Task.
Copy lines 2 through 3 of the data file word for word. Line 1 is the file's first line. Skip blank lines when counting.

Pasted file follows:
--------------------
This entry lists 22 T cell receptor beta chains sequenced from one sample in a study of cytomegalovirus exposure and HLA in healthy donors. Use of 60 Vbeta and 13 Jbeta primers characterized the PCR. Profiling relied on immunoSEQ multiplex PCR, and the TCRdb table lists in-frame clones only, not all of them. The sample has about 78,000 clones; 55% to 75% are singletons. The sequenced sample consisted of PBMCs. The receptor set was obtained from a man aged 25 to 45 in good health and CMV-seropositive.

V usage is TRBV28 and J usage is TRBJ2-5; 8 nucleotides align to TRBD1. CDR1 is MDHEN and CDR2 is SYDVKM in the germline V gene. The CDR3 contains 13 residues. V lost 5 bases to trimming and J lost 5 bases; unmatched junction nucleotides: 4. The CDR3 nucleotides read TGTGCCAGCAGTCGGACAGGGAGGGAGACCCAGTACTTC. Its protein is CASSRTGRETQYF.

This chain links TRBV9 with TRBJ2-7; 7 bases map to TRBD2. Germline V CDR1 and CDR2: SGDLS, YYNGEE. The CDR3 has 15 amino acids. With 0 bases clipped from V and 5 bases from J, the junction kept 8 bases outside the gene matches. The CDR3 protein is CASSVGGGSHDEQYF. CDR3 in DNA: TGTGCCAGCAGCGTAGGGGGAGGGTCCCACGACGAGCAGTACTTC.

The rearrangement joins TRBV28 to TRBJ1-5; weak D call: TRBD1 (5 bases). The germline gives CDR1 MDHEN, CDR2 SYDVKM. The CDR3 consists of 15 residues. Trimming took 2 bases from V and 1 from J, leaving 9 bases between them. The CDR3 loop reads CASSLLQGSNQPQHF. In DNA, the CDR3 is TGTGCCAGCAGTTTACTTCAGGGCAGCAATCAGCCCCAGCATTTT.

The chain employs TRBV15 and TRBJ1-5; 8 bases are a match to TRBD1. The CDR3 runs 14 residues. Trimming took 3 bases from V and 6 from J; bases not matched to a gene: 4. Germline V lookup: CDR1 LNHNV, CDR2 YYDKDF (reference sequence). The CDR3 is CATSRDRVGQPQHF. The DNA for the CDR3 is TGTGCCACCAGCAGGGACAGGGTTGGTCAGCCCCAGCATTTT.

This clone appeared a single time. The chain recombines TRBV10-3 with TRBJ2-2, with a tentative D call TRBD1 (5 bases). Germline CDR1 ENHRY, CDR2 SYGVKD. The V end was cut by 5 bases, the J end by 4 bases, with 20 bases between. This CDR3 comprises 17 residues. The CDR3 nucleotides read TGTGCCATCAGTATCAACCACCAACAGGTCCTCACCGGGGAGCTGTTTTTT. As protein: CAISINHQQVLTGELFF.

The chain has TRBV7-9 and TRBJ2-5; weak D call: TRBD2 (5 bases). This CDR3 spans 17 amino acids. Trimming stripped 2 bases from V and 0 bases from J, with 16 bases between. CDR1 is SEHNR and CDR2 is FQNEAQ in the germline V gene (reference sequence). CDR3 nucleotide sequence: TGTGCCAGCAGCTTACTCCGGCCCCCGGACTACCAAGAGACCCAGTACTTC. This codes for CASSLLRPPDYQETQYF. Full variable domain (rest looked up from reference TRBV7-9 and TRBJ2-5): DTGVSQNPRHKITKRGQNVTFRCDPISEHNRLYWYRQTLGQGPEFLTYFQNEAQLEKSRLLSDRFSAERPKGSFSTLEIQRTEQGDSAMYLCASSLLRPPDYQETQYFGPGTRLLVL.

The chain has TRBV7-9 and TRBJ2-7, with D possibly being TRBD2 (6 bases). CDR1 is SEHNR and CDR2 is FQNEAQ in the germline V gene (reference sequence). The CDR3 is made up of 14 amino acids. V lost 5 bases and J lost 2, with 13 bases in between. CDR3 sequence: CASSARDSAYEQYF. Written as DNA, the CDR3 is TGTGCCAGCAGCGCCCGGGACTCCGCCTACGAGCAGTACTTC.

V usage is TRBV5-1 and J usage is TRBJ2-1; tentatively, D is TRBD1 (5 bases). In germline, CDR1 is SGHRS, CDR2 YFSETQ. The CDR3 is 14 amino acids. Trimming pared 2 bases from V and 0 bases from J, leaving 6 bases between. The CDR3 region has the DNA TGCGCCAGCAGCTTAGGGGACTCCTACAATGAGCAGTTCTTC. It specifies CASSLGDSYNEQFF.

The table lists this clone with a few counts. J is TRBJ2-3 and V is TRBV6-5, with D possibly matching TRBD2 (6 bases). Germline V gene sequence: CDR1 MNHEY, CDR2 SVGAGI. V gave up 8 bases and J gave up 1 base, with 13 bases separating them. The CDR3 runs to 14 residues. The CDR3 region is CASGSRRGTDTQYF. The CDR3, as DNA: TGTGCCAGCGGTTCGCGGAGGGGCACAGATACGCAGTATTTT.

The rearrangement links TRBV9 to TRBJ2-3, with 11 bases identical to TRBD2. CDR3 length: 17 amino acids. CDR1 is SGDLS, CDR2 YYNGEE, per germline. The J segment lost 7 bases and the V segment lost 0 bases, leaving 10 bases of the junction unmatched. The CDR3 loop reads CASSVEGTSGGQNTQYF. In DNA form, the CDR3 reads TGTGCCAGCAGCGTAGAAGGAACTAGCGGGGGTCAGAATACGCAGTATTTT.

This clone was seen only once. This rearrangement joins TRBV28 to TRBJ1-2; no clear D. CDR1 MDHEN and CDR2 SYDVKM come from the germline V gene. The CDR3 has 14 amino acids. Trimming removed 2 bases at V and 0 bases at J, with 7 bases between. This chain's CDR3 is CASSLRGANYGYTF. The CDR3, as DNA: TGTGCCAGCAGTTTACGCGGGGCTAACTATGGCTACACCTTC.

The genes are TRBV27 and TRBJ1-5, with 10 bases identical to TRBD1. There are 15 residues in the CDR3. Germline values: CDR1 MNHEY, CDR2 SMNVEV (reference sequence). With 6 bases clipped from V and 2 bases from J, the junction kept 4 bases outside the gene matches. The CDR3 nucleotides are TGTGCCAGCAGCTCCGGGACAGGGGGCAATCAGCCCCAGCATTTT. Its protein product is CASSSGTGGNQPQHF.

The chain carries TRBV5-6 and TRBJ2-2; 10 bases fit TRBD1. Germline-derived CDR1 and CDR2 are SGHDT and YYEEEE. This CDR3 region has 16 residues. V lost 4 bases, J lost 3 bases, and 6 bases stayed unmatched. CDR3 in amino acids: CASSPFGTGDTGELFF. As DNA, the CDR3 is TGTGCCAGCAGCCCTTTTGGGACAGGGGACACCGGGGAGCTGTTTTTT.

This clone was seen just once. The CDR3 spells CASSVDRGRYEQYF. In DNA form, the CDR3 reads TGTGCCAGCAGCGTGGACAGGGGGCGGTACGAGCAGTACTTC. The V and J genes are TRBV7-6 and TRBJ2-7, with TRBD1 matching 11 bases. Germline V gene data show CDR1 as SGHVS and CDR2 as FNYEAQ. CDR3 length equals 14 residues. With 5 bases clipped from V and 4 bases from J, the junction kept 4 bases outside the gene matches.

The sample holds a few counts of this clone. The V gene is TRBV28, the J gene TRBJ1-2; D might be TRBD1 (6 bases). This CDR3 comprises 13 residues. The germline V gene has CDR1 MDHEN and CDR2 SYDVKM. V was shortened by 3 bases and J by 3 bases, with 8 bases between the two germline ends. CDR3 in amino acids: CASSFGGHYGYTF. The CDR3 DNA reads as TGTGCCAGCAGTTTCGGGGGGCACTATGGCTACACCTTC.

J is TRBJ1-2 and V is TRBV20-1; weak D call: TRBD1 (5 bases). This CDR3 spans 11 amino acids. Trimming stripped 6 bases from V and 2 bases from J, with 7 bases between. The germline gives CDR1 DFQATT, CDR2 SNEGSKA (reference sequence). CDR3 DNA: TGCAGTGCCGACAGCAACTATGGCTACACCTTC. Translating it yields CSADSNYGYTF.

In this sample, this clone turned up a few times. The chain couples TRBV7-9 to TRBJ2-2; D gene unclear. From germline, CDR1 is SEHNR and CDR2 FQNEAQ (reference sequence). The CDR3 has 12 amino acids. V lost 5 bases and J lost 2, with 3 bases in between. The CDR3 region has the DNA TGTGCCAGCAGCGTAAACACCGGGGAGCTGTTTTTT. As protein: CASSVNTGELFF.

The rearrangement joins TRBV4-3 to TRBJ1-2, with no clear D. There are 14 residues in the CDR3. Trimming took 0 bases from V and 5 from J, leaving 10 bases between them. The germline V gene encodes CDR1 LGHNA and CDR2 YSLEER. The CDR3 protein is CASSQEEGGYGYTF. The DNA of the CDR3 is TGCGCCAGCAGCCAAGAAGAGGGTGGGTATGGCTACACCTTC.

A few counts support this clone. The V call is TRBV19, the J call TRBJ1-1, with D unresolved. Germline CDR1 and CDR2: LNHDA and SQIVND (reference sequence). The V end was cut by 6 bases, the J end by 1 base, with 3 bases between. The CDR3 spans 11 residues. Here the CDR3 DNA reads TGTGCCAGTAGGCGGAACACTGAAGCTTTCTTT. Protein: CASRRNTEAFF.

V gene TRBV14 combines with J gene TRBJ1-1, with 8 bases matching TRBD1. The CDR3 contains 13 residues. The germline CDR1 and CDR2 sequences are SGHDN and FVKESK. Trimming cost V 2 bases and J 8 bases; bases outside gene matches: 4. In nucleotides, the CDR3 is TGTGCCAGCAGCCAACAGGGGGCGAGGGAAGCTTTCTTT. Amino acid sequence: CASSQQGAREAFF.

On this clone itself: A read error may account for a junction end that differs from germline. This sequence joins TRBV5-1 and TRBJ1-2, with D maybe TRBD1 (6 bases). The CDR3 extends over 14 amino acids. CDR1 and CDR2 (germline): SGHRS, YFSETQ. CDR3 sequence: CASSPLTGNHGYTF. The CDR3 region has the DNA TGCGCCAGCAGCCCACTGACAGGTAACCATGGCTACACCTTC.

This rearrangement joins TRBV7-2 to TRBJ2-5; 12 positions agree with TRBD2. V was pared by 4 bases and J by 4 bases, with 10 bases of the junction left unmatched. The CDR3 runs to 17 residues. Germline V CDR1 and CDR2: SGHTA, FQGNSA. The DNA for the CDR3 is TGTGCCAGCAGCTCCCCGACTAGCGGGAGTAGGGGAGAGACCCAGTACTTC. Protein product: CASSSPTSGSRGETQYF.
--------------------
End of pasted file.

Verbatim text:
V usage is TRBV28 and J usage is TRBJ2-5; 8 nucleotides align to TRBD1. CDR1 is MDHEN and CDR2 is SYDVKM in the germline V gene. The CDR3 contains 13 residues. V lost 5 bases to trimming and J lost 5 bases; unmatched junction nucleotides: 4. The CDR3 nucleotides read TGTGCCAGCAGTCGGACAGGGAGGGAGACCCAGTACTTC. Its protein is CASSRTGRETQYF.

This chain links TRBV9 with TRBJ2-7; 7 bases map to TRBD2. Germline V CDR1 and CDR2: SGDLS, YYNGEE. The CDR3 has 15 amino acids. With 0 bases clipped from V and 5 bases from J, the junction kept 8 bases outside the gene matches. The CDR3 protein is CASSVGGGSHDEQYF. CDR3 in DNA: TGTGCCAGCAGCGTAGGGGGAGGGTCCCACGACGAGCAGTACTTC.